Georgiana, Duchess of Devonshire

Author: Amanda Foreman

Publisher: Random House Incorporated

ISBN: 9780375502941

Category: Biography & Autobiography

Page: 454

View: 7803


Traces the life of eighteenth-century British aristocrat Lady Georgiana Spencer

A Historical Dictionary of British Women

Author: Cathy Hartley

Publisher: Routledge

ISBN: 1135355339

Category: History

Page: 512

View: 524


This reference book, containing the biographies of more than 1,100 notable British women from Boudicca to Barbara Castle, is an absorbing record of female achievement spanning some 2,000 years of British life. Most of the lives included are those of women whose work took them in some way before the public and who therefore played a direct and important role in broadening the horizons of women. Also included are women who influenced events in a more indirect way: the wives of kings and politicians, mistresses, ladies in waiting and society hostesses. Originally published as The Europa Biographical Dictionary of British Women, this newly re-worked edition includes key figures who have died in the last 20 years, such as The Queen Mother, Baroness Ryder of Warsaw, Elizabeth Jennings and Christina Foyle.

Georgiana

Author: Georgiana Spencer Cavendish Duchess of Devonshire,Georgiana Spencer Cavendish (Duchess of Devonshire)

Publisher: N.A

ISBN: N.A

Category: English letters

Page: 307

View: 9610


Framing Childhood in Eighteenth-Century English Periodicals and Prints, 1689–1789

Author: Anja Müller

Publisher: Routledge

ISBN: 1351935925

Category: Literary Criticism

Page: 276

View: 7511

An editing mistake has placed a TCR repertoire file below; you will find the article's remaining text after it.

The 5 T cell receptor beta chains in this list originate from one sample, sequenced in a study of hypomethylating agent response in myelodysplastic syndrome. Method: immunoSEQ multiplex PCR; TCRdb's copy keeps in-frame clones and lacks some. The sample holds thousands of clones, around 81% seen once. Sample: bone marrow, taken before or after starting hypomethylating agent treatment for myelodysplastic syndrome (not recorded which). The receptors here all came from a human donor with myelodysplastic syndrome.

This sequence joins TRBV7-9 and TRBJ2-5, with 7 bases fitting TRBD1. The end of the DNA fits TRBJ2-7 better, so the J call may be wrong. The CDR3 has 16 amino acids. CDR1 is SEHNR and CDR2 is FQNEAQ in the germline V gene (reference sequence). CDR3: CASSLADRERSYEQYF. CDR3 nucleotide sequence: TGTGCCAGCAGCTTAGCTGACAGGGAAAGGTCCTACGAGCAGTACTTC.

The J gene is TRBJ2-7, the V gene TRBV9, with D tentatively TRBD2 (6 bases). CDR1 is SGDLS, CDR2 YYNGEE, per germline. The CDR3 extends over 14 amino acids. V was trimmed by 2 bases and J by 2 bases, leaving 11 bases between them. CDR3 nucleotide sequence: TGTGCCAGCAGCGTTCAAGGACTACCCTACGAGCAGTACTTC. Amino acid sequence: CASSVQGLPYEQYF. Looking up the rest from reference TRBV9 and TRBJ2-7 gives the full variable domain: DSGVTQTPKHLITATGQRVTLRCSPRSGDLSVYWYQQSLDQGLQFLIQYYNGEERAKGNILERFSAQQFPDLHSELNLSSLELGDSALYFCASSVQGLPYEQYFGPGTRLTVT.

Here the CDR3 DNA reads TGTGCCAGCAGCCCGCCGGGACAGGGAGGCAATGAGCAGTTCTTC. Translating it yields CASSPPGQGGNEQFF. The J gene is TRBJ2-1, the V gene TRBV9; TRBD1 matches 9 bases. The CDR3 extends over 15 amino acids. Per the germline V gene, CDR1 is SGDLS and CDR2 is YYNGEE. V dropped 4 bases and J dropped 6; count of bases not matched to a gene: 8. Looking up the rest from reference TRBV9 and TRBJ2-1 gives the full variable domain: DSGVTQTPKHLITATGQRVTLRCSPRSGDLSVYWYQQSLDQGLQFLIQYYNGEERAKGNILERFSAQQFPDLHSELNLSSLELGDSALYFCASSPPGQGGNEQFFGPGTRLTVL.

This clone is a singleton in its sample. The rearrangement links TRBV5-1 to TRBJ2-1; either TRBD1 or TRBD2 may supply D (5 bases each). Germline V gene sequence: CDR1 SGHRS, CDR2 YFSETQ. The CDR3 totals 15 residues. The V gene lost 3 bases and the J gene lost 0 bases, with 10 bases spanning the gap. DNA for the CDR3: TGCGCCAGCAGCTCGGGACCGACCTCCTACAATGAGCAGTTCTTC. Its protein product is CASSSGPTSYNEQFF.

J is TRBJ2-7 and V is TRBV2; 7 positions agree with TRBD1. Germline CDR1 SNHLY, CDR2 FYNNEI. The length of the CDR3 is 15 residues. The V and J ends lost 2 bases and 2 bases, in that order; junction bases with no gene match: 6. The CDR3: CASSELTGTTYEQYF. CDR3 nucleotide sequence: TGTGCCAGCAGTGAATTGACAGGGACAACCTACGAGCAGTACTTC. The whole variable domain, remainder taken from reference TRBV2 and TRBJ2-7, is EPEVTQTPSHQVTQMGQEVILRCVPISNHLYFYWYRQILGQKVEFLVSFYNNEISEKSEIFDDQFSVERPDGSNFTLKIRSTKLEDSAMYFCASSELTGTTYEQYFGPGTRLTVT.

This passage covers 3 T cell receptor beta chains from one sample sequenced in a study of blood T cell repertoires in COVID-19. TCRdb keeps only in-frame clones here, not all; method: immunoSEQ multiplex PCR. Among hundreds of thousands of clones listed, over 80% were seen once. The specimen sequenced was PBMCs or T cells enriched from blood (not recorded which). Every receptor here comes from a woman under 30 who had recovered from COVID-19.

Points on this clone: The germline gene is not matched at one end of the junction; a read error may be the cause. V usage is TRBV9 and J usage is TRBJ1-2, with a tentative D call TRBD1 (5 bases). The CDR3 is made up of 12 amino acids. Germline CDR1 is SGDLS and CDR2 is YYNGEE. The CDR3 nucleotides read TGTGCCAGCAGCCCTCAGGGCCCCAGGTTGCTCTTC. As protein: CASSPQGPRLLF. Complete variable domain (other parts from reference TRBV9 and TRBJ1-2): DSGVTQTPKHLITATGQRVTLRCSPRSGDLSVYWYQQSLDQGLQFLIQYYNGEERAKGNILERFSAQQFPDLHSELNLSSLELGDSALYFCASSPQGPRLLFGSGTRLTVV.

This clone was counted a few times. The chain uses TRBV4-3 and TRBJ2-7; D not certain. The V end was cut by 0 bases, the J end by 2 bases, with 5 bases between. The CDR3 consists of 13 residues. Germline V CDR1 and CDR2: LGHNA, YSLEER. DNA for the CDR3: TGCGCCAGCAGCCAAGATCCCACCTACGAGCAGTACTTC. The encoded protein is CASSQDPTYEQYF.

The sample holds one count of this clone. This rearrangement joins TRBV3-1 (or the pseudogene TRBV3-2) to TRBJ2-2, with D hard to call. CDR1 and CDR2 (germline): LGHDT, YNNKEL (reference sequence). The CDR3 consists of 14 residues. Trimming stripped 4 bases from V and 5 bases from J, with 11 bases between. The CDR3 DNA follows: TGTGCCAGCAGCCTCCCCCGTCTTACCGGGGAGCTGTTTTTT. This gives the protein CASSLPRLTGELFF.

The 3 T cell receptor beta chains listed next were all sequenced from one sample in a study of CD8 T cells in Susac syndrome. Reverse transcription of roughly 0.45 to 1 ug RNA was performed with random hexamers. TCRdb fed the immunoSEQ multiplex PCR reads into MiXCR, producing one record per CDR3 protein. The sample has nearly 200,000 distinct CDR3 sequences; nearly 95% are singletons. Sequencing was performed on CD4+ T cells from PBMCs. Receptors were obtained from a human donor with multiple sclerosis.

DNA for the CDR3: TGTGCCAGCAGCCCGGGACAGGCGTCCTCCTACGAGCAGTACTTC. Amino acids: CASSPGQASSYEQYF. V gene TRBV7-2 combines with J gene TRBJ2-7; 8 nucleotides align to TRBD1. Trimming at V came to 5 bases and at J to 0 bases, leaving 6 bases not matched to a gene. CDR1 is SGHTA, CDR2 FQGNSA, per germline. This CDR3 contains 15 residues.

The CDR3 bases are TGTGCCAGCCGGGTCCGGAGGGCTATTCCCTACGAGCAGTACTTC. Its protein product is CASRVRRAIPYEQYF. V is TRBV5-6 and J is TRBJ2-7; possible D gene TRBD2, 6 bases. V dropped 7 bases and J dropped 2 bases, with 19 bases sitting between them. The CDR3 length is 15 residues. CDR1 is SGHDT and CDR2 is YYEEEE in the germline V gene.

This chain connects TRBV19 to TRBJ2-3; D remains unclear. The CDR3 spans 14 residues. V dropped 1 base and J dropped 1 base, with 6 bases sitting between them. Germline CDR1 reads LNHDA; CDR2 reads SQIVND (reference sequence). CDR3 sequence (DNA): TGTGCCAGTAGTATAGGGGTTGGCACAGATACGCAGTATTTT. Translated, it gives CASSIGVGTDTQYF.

Shedding light on an important and neglected topic in childhood studies, Anja Müller interrogates how different concepts of childhood proliferated and were construed in several important eighteenth-century periodicals and satirical prints. Müller focuses on The Tatler, The Spectator, The Guardian, The Female Tatler, and The Female Spectator, arguing that these periodicals contributed significantly to the construction, development, and popularization of childhood concepts that provided the basis for later ideas such as the 'Romantic child'. Informed by the theoretical concept of 'framing', by which certain concepts of childhood are accepted as legitimate while others are excluded, Framing Childhood analyses the textual and graphic constructions of the child's body, educational debates, how the shift from genealogical to affective bonding affected conceptions of parent-child relations, and how prints employed child figures as focalizers in their representations of public scenes. In examining links between text and image, Müller uncovers the role these media played in the genealogy of childhood before the 1790s, offering a re-visioning of the myth that situates the origin of childhood in late eighteenth-century England.